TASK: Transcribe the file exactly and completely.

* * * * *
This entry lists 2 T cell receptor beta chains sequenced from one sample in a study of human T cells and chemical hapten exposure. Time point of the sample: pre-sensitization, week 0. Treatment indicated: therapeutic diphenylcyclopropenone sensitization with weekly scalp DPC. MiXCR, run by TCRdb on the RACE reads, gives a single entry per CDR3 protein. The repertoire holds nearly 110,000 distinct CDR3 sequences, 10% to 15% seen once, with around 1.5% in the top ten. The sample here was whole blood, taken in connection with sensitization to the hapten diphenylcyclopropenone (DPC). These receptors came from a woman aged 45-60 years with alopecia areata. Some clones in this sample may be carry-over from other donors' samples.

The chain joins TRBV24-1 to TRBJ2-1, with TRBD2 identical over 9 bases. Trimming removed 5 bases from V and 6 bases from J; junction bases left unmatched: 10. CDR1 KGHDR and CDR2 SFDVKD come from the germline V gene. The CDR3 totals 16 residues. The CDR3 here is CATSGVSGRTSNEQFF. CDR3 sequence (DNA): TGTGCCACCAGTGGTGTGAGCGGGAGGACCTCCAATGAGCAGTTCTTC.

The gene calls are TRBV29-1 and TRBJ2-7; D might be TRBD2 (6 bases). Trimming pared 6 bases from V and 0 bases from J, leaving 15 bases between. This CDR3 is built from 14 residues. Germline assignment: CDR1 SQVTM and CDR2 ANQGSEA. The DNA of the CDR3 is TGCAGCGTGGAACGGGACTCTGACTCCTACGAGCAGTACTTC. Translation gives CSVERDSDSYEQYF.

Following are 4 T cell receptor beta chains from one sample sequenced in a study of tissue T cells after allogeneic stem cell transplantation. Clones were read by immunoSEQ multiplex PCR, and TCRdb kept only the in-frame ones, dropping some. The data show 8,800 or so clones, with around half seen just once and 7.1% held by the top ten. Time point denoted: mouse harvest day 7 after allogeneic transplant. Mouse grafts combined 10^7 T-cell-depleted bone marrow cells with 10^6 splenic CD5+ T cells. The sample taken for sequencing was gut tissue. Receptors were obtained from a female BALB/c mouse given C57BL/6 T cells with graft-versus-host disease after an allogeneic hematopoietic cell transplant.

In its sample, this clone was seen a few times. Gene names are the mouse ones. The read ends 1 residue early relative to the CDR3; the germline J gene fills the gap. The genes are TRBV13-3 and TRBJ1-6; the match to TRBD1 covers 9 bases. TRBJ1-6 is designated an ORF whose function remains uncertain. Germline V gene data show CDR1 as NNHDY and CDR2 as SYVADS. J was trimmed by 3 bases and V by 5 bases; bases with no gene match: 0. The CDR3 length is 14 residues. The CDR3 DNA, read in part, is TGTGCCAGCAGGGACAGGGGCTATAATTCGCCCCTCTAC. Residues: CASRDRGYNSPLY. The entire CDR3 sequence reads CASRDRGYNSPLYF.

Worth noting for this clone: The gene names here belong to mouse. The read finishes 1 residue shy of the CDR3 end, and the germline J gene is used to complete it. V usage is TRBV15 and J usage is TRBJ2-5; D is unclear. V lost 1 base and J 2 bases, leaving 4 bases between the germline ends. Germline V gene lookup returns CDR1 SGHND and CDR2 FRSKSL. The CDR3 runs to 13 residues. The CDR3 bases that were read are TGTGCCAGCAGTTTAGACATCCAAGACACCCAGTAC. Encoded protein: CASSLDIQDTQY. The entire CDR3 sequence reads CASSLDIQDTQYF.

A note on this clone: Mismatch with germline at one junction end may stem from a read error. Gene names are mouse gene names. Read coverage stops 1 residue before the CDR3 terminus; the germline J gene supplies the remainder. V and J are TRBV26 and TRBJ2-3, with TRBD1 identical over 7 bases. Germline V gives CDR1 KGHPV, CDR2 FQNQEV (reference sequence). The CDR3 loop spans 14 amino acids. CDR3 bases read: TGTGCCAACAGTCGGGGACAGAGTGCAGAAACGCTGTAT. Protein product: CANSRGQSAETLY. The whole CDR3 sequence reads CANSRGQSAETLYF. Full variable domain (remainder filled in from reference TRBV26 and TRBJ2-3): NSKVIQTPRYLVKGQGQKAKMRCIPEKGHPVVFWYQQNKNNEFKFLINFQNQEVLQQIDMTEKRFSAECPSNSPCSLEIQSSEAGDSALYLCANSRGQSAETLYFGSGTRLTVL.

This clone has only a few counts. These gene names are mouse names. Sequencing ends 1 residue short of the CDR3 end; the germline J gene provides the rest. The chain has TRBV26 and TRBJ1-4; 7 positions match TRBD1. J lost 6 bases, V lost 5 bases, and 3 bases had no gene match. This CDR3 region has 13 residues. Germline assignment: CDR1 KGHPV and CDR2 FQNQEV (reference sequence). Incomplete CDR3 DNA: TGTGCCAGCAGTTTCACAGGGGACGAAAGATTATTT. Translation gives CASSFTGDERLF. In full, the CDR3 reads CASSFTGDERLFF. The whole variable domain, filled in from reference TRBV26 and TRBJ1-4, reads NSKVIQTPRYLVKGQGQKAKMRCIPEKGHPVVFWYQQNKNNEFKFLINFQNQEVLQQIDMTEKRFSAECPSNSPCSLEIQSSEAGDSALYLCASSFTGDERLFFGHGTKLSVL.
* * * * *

This entry lists 2 T cell receptor beta chains sequenced from one sample in a study of human T cells and chemical hapten exposure. Time point of the sample: pre-sensitization, week 0. Treatment indicated: therapeutic diphenylcyclopropenone sensitization with weekly scalp DPC. MiXCR, run by TCRdb on the RACE reads, gives a single entry per CDR3 protein. The repertoire holds nearly 110,000 distinct CDR3 sequences, 10% to 15% seen once, with around 1.5% in the top ten. The sample here was whole blood, taken in connection with sensitization to the hapten diphenylcyclopropenone (DPC). These receptors came from a woman aged 45-60 years with alopecia areata. Some clones in this sample may be carry-over from other donors' samples.

The chain joins TRBV24-1 to TRBJ2-1, with TRBD2 identical over 9 bases. Trimming removed 5 bases from V and 6 bases from J; junction bases left unmatched: 10. CDR1 KGHDR and CDR2 SFDVKD come from the germline V gene. The CDR3 totals 16 residues. The CDR3 here is CATSGVSGRTSNEQFF. CDR3 sequence (DNA): TGTGCCACCAGTGGTGTGAGCGGGAGGACCTCCAATGAGCAGTTCTTC.

The gene calls are TRBV29-1 and TRBJ2-7; D might be TRBD2 (6 bases). Trimming pared 6 bases from V and 0 bases from J, leaving 15 bases between. This CDR3 is built from 14 residues. Germline assignment: CDR1 SQVTM and CDR2 ANQGSEA. The DNA of the CDR3 is TGCAGCGTGGAACGGGACTCTGACTCCTACGAGCAGTACTTC. Translation gives CSVERDSDSYEQYF.

Following are 4 T cell receptor beta chains from one sample sequenced in a study of tissue T cells after allogeneic stem cell transplantation. Clones were read by immunoSEQ multiplex PCR, and TCRdb kept only the in-frame ones, dropping some. The data show 8,800 or so clones, with around half seen just once and 7.1% held by the top ten. Time point denoted: mouse harvest day 7 after allogeneic transplant. Mouse grafts combined 10^7 T-cell-depleted bone marrow cells with 10^6 splenic CD5+ T cells. The sample taken for sequencing was gut tissue. Receptors were obtained from a female BALB/c mouse given C57BL/6 T cells with graft-versus-host disease after an allogeneic hematopoietic cell transplant.

In its sample, this clone was seen a few times. Gene names are the mouse ones. The read ends 1 residue early relative to the CDR3; the germline J gene fills the gap. The genes are TRBV13-3 and TRBJ1-6; the match to TRBD1 covers 9 bases. TRBJ1-6 is designated an ORF whose function remains uncertain. Germline V gene data show CDR1 as NNHDY and CDR2 as SYVADS. J was trimmed by 3 bases and V by 5 bases; bases with no gene match: 0. The CDR3 length is 14 residues. The CDR3 DNA, read in part, is TGTGCCAGCAGGGACAGGGGCTATAATTCGCCCCTCTAC. Residues: CASRDRGYNSPLY. The entire CDR3 sequence reads CASRDRGYNSPLYF.

Worth noting for this clone: The gene names here belong to mouse. The read finishes 1 residue shy of the CDR3 end, and the germline J gene is used to complete it. V usage is TRBV15 and J usage is TRBJ2-5; D is unclear. V lost 1 base and J 2 bases, leaving 4 bases between the germline ends. Germline V gene lookup returns CDR1 SGHND and CDR2 FRSKSL. The CDR3 runs to 13 residues. The CDR3 bases that were read are TGTGCCAGCAGTTTAGACATCCAAGACACCCAGTAC. Encoded protein: CASSLDIQDTQY. The entire CDR3 sequence reads CASSLDIQDTQYF.

A note on this clone: Mismatch with germline at one junction end may stem from a read error. Gene names are mouse gene names. Read coverage stops 1 residue before the CDR3 terminus; the germline J gene supplies the remainder. V and J are TRBV26 and TRBJ2-3, with TRBD1 identical over 7 bases. Germline V gives CDR1 KGHPV, CDR2 FQNQEV (reference sequence). The CDR3 loop spans 14 amino acids. CDR3 bases read: TGTGCCAACAGTCGGGGACAGAGTGCAGAAACGCTGTAT. Protein product: CANSRGQSAETLY. The whole CDR3 sequence reads CANSRGQSAETLYF. Full variable domain (remainder filled in from reference TRBV26 and TRBJ2-3): NSKVIQTPRYLVKGQGQKAKMRCIPEKGHPVVFWYQQNKNNEFKFLINFQNQEVLQQIDMTEKRFSAECPSNSPCSLEIQSSEAGDSALYLCANSRGQSAETLYFGSGTRLTVL.

This clone has only a few counts. These gene names are mouse names. Sequencing ends 1 residue short of the CDR3 end; the germline J gene provides the rest. The chain has TRBV26 and TRBJ1-4; 7 positions match TRBD1. J lost 6 bases, V lost 5 bases, and 3 bases had no gene match. This CDR3 region has 13 residues. Germline assignment: CDR1 KGHPV and CDR2 FQNQEV (reference sequence). Incomplete CDR3 DNA: TGTGCCAGCAGTTTCACAGGGGACGAAAGATTATTT. Translation gives CASSFTGDERLF. In full, the CDR3 reads CASSFTGDERLFF. The whole variable domain, filled in from reference TRBV26 and TRBJ1-4, reads NSKVIQTPRYLVKGQGQKAKMRCIPEKGHPVVFWYQQNKNNEFKFLINFQNQEVLQQIDMTEKRFSAECPSNSPCSLEIQSSEAGDSALYLCASSFTGDERLFFGHGTKLSVL.